Alpine Courthouse to be gutted |

Alpine Courthouse to be gutted

by Nancy Thornburg
Special to The R-C
The historic Alpine County Courthouse in Markleeville was designed by Fredrick DeLongchamps, who also designed the Minden courthouse and Douglas County High School, which now houses the Carson Valley Cultural Center & Museum.
Shannon Litz /R-C file photo |

IF you go

What: Alpine County Board of Supervisors

Where: Markleeville, Calif.

When: 9 a.m. Tuesday

In less than two weeks, Alpine County’s historic old courthouse will be gone. This building was designed by Frederick de Longchamps, a very famous architect of his day. And the people of Alpine County have always been very proud of this building, so proud they got it placed on the National Register of Historic Buildings.

Yes, the outside stone walls will still be there – most of them, anyway. But here’s what is changing:

■ A section of the wall in the rear of the building will be ripped out, and a new glass “connector” will attach the old courthouse to the Administration building.

■ The original old judge’s bench, the old oak bar rail, and the jury box will be ripped out – all “just furniture,” according to planning staff.

■ The interior of the courtroom will be flipped, so the all-new judge’s bench and bar and replacement jury box will go on the opposite side of the room.

■ Seating will also be flipped. And yes, we’ll lose seating space to make a wider aisle.

■ The original old interior stairway will be torn out, so there is no indoor connection between upstairs and downstairs of the courthouse.

■ In place of the stairway, new bathrooms will be built, downstairs for the District Attorney and victims and witnesses and one upstairs “for the use of judges and staff only”, we are told, but we also hear that staff has been advised that they will have to go to through the connector to the Administration building along with the public to tend to their restroom needs.

■ The front steps will no longer be used by the public, and the front double door will stay locked except for special occasions. Those doors will have crash bars so people can use them to get out in case of emergency. And the public will no longer be able to view the beautiful original tile work in the entry and hallways, except by appointment or invitation.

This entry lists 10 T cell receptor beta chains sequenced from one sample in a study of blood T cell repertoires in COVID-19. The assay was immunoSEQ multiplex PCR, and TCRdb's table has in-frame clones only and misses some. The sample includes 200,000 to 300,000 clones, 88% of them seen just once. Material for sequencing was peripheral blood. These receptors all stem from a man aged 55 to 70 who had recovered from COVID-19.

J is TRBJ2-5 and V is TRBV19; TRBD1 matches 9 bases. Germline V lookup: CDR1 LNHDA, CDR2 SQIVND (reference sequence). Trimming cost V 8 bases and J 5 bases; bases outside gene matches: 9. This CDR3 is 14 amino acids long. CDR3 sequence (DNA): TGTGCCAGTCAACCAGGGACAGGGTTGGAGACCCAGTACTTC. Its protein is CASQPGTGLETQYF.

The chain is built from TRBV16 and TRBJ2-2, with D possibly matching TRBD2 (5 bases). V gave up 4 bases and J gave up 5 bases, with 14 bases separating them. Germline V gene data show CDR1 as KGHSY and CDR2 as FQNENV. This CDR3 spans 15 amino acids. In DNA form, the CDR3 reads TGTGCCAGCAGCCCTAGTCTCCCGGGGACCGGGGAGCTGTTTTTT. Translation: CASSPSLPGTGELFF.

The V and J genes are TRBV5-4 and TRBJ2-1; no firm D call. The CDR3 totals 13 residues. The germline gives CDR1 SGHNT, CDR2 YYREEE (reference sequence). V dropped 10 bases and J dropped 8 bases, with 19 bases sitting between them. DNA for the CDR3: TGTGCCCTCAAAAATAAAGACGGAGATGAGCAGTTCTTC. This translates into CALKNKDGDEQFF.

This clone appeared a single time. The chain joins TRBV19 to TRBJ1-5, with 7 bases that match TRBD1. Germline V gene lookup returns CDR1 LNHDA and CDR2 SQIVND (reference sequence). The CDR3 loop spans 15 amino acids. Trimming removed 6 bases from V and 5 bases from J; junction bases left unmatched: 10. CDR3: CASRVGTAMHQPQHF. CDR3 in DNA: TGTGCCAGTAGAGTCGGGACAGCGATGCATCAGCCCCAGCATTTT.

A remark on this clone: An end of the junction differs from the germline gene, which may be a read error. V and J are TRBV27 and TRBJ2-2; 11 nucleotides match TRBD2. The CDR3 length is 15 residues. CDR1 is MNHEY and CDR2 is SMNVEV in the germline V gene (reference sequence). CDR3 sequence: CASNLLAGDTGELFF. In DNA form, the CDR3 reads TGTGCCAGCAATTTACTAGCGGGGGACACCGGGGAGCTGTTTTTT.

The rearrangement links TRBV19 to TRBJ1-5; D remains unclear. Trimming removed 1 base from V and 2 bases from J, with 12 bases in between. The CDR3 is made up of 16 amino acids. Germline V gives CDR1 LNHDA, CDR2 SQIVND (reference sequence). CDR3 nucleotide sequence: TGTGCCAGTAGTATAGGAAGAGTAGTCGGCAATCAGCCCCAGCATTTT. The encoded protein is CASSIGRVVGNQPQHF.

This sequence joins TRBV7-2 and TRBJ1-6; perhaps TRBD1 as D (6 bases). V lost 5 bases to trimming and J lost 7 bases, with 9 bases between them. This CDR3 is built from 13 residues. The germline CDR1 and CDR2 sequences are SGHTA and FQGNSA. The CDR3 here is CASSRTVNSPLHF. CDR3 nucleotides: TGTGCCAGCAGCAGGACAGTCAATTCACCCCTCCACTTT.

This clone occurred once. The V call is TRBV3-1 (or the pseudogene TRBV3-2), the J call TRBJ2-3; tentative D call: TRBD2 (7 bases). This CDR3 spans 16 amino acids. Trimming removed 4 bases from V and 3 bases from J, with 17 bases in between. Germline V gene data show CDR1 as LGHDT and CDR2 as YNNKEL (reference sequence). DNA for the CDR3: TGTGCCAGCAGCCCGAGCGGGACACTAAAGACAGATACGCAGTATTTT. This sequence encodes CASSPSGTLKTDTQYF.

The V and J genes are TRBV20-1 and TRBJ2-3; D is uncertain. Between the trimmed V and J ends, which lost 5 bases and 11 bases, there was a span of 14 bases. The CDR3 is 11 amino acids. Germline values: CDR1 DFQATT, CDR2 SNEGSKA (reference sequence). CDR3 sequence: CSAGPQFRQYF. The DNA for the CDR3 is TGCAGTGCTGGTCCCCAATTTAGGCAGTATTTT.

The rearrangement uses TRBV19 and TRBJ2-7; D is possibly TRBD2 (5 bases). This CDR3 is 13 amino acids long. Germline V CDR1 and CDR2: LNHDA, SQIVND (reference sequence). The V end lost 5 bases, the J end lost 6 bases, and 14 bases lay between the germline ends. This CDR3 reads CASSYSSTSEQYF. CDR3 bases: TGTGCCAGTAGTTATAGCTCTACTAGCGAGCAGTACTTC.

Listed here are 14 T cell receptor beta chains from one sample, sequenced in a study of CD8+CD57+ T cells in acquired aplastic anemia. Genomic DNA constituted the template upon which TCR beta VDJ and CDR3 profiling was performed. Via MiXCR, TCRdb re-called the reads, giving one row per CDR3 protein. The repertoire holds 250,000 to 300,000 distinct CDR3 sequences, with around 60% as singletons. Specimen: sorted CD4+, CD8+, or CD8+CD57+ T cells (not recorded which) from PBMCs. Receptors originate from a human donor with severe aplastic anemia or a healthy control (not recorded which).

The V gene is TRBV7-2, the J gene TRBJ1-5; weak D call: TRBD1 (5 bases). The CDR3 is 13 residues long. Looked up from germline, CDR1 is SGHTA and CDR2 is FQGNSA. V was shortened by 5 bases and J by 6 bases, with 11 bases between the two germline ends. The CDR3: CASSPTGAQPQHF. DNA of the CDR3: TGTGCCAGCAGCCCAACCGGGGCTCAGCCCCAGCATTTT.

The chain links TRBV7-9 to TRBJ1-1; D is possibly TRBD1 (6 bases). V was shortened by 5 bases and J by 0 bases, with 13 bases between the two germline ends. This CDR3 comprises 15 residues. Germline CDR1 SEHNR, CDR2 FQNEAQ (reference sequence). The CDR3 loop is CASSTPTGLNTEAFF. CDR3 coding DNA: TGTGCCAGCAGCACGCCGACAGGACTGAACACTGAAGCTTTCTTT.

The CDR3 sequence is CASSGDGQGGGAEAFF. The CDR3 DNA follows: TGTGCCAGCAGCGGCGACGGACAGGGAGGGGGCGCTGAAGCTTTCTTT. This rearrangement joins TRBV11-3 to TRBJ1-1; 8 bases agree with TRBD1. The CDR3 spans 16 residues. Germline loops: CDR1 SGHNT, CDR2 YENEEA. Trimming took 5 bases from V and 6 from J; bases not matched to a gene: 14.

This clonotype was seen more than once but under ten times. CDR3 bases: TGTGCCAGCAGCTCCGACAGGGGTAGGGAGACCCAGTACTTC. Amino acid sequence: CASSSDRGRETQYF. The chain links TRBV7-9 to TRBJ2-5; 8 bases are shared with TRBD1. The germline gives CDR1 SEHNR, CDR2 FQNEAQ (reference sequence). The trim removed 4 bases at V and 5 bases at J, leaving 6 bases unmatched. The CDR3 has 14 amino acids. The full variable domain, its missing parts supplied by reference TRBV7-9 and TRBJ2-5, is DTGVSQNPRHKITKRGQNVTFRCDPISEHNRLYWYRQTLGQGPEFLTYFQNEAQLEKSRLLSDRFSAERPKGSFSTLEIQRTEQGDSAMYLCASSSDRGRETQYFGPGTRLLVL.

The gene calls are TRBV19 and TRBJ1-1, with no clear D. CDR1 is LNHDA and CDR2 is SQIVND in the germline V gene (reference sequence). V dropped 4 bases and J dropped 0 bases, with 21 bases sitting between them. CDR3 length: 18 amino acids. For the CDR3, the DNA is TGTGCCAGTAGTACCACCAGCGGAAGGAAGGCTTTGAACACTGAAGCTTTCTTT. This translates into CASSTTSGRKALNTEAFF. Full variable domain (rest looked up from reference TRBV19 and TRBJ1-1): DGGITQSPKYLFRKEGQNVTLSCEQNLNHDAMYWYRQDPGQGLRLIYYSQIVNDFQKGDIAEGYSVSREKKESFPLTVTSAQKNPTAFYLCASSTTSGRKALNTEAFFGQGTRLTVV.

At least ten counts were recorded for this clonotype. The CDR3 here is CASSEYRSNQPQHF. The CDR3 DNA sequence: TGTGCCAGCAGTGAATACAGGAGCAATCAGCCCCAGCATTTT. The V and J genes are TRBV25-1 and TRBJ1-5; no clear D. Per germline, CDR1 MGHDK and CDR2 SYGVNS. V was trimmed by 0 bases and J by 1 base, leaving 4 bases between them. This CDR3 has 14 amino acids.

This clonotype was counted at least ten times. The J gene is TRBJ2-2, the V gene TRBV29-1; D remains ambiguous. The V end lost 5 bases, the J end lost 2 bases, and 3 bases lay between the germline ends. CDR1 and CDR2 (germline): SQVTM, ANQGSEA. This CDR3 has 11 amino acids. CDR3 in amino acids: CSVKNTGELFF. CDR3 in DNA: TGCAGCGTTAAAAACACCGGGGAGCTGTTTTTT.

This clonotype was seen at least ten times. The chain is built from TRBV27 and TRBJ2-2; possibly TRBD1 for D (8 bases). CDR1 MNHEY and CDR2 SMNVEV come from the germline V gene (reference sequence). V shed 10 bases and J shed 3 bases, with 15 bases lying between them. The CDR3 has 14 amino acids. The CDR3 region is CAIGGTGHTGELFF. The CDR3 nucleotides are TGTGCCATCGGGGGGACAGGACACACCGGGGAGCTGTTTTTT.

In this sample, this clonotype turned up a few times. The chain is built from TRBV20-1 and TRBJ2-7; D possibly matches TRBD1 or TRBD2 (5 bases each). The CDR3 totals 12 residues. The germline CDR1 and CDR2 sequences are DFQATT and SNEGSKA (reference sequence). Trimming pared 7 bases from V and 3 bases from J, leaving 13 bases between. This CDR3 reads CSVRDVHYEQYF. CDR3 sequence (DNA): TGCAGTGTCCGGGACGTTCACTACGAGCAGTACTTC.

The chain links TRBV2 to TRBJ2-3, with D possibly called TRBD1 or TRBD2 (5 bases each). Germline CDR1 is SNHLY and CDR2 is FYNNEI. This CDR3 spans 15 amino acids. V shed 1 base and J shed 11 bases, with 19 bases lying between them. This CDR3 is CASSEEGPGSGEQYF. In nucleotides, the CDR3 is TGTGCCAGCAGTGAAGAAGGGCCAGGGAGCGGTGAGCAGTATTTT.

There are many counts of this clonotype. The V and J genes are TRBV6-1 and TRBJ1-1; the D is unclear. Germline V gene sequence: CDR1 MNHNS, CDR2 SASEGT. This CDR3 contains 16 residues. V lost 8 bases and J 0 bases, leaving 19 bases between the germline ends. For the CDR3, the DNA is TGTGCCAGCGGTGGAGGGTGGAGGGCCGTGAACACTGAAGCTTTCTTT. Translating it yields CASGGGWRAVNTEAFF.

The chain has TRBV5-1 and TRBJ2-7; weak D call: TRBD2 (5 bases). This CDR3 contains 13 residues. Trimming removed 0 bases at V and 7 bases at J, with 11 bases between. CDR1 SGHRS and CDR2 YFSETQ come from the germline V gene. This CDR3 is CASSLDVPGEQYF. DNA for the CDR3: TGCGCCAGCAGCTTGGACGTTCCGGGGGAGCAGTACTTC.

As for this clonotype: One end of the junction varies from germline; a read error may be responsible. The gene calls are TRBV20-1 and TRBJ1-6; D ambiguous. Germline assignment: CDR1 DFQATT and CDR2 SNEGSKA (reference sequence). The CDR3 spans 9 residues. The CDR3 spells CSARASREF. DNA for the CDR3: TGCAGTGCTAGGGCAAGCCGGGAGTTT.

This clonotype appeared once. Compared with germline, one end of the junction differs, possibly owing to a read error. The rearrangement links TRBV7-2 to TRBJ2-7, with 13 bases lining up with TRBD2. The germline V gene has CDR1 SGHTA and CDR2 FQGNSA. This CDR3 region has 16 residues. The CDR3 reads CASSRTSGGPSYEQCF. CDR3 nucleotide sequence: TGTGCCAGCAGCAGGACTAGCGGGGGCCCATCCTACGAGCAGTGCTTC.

■ The DA and her staff will reportedly be housed in the basement and will have only one exit what with the stairway gone. To get to court the DA will have to go out that double door, around the front of the courthouse, through two parking lots, into the Administration building and through the connector section to get to the courtroom. How’s that for a plan?

How can this happen to a building that’s on the National Register? It took two sad forces: lack of public awareness, and a Board of Supervisors determined to rush this project through with as little public knowledge as possible.

The board and the judges had a laudable goal: to increase the security and accessibility of the building. The mechanism which they chose was abominable. You don’t treat historic buildings this way. And the public had a right to know far more than they were told.

Last week, hardly anyone showed up at the Supervisors’ Special Meeting to contest the latest version of this abominable plan. The proverbial wrecker’s ball that will change this building forever is perhaps two weeks away. And – typical for this project — the public only found out last Tuesday about the plan to destroy the old oak furnishings of the courtroom itself.

According to self-serving statements by County staff, we “should have known” this was happening. However, this project has been a public relations black hole since the beginning. People didn’t know then. People still don’t know. And the plans kept changing, springing new surprises on an unsuspecting public that was trying to pay attention.

If you care about preserving Alpine’s historic building, please show up at the board meeting 9 a.m. Tuesday and use your three minutes of “public comment” time to tell the Board what you think of this “remodel” of the historic courthouse. Ask them if they’ve spoken to the contractor about ways to do things better. And sound off about the fact that you weren’t fairly and reasonably informed. It’s not too late until the wrecking ball goes to work.

They may still rip the heart out of this historic building. But at least it won’t be because of public apathy.

Nancy Thornburg is a Markleeville resident.